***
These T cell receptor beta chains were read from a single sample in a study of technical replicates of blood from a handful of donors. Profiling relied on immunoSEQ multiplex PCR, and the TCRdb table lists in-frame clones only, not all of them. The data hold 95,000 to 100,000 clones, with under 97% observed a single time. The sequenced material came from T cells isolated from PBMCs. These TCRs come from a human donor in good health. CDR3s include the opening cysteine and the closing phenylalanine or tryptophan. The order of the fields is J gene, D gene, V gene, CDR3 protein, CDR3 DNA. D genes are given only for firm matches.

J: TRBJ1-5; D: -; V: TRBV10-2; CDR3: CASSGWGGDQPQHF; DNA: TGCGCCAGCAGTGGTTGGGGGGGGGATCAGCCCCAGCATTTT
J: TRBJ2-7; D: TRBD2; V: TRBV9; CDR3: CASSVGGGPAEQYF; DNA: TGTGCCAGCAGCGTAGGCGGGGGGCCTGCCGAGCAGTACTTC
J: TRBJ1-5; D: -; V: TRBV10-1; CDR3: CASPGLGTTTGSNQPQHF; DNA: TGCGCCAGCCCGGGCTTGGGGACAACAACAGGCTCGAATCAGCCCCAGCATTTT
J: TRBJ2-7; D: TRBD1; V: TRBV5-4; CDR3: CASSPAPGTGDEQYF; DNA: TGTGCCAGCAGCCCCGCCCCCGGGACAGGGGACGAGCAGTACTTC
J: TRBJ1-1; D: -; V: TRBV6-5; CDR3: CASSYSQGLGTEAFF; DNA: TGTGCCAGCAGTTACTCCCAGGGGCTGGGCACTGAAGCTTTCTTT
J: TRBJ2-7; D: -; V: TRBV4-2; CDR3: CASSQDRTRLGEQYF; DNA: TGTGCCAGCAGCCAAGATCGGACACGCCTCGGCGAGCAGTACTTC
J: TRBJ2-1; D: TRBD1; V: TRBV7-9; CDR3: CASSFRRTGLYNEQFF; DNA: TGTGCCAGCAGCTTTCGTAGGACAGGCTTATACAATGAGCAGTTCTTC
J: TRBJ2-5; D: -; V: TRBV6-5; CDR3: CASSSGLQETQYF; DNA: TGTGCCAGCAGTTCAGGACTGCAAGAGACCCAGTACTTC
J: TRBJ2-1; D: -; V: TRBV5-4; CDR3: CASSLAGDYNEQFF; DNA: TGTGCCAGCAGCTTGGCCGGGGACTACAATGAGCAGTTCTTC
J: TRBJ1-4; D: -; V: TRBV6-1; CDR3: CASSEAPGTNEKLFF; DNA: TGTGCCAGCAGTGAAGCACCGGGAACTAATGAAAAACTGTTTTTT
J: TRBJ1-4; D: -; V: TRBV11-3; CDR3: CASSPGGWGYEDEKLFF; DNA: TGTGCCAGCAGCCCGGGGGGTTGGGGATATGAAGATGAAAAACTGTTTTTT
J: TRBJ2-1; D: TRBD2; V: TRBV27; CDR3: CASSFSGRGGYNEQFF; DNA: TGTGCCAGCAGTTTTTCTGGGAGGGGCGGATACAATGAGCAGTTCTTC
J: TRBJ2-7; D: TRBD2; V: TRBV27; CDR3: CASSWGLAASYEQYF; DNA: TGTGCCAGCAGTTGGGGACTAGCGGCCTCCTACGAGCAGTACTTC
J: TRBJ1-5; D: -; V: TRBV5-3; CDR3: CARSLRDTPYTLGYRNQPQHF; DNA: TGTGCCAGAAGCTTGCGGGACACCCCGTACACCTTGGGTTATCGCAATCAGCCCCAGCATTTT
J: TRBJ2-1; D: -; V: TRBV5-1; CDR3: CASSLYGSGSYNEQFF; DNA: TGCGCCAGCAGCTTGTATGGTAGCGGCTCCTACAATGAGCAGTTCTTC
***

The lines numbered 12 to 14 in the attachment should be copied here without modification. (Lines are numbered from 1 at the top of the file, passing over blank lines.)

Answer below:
J: TRBJ1-4; D: -; V: TRBV11-3; CDR3: CASSPGGWGYEDEKLFF; DNA: TGTGCCAGCAGCCCGGGGGGTTGGGGATATGAAGATGAAAAACTGTTTTTT
J: TRBJ2-1; D: TRBD2; V: TRBV27; CDR3: CASSFSGRGGYNEQFF; DNA: TGTGCCAGCAGTTTTTCTGGGAGGGGCGGATACAATGAGCAGTTCTTC
J: TRBJ2-7; D: TRBD2; V: TRBV27; CDR3: CASSWGLAASYEQYF; DNA: TGTGCCAGCAGTTGGGGACTAGCGGCCTCCTACGAGCAGTACTTC